Review: ‘Hedwig and the Angry Inch’ Starring Darren Criss and Lena Hall (Touring Production)

Darren Criss Hedwig Review

SHN Golden Gate Theatre, October 14, 2016.

Darren Criss steps into Hedwig’s high heels once again to bring to life the rock musical originally conceived by Stephen Trask and John Cameron Mitchell. Criss has previously played the role on Broadway in 2015, and now headlines this first leg of its U.S. tour, with Lena Hall reprising her role of Yitzhak, Hedwig’s long suffering husband.

For those not familiar, Hedwig and the Angry Inch tells the story of Hedwig- originally born as Hansel Schmidt in East Berlin, and her botched sex-change operation which left her with nothing other than an ‘angry inch.’ The story is told entirely by Hedwig, through a number of uplifting and energetic songs, as well as a biting, hilarious, yet poignant monologue. As Yitzhak, Hall’s role requires little in the way of dialogue but plenty of storytelling through looks and mannerisms alone. Well used to the role from Broadway, Hall does this comfortably and well, and when she does get her moment to shine, she lights up the whole stage. Her vocals are great, but it’s the depth of emotion she brings to her role that makes it stand out.

As for Criss; the role of Hedwig is fiendishly difficult to play. She is bitter, angry, emotional and desperate to be loved and accepted. She has an acerbic wit, which, while it can be outright hilarious, can also be cruel and biting. For the most part, Criss nails this. He’s been very vocal about how much he loves this role and it shows; he is quick off the mark with well-rehearsed comebacks and gags, and a couple of new ones have been added since the show’s Broadway run, including a dig at his former Glee co-star, Lea Michele, as well as a joke about Donald Trump that had the audience cheering loudly.

Having seen him in the role on Broadway, I felt as though Criss played this one much more for laughs; which meant he sometimes failed to completely deliver on the stinging pain and hurt that Hedwig feels. Again, it doesn’t necessarily detract from what is essentially a fantastic show, but a little more emotional depth wouldn’t go amiss at times. All of that said, it’s hard to perhaps deliver that when an audience is so lively and attuned to humor as last night’s crowd was. Even the riskier jokes, such as the one about losing an Uncle at Auschwitz (he fell from the guard tower) got a big laugh rather than the stunned “ooh’s” that I’ve previously heard.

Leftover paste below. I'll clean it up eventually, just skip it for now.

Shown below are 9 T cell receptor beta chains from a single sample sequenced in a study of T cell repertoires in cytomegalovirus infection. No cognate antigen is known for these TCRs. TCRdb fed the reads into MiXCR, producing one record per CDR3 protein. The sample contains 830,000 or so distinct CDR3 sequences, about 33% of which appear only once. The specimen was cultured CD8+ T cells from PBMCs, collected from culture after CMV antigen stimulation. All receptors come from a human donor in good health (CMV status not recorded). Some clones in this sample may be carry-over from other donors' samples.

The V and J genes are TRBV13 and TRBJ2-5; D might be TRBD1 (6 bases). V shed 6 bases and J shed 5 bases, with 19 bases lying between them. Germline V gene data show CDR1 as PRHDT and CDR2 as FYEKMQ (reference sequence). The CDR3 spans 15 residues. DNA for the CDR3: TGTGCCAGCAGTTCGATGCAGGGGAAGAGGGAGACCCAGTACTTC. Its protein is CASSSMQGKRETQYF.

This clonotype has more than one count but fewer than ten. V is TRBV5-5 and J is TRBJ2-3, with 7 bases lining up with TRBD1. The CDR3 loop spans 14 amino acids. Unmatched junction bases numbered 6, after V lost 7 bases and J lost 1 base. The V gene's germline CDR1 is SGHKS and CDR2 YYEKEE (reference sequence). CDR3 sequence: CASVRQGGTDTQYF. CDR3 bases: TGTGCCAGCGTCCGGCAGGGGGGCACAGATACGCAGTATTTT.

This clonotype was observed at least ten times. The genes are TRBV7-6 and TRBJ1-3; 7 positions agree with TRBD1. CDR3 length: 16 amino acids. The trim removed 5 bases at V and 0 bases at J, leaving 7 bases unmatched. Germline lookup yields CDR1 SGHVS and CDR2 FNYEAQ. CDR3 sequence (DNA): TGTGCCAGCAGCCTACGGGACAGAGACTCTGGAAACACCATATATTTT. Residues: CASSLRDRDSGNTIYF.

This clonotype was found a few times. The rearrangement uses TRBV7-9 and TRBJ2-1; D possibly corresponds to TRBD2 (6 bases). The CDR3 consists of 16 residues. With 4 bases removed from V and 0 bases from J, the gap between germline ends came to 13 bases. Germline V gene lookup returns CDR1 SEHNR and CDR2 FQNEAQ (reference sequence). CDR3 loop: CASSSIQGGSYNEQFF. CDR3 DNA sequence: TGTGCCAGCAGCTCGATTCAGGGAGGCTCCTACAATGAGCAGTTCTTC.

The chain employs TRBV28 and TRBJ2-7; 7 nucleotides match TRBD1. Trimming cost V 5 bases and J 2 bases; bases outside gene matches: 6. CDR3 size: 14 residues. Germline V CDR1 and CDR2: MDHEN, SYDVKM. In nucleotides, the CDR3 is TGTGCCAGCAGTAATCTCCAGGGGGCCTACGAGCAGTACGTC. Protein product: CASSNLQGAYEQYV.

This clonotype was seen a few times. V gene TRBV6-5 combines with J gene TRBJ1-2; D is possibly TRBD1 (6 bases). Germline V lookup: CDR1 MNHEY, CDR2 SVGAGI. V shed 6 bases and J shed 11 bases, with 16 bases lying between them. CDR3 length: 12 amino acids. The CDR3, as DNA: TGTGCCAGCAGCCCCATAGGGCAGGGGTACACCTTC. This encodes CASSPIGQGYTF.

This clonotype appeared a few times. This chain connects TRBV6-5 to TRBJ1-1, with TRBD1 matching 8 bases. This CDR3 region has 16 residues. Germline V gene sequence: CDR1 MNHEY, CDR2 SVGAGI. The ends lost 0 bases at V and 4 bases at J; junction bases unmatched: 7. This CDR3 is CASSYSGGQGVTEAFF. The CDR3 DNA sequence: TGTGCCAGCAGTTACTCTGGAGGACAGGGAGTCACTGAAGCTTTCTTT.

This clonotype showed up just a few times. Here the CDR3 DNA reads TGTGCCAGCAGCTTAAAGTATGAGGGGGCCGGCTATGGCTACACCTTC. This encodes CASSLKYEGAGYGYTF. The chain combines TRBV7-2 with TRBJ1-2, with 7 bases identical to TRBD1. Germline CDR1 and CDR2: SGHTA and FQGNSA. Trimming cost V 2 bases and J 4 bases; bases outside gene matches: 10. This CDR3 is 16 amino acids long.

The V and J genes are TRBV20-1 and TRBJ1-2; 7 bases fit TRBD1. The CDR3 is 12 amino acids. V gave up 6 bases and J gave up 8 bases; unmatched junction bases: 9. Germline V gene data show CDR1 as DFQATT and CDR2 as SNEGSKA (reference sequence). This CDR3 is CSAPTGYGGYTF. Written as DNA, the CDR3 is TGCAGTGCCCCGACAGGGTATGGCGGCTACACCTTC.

Criss’ vocals are once again spot on; this is a man who can deliver a stunning vocal performance time and again. Not all of the notes hit home each and every time, but it’s a negligible few that are dropped, and honestly, they’re delivered with such conviction that it fails to matter.

Criss embodies Hedwig completely; from the flawless German accent (that is much easier to understand than it was on Broadway), to the mind-boggling high kicks that make your eyes water just watching them. He is also fantastic at switching between the different characters during his narration; his Luther and Tommy Gnosis are particularly good and the final song; “Midnight Radio” is stunning.

Criss is entirely captivating from beginning to end, and delivers a truly enjoyable show which the audience in his native San Francisco thoroughly enjoyed.

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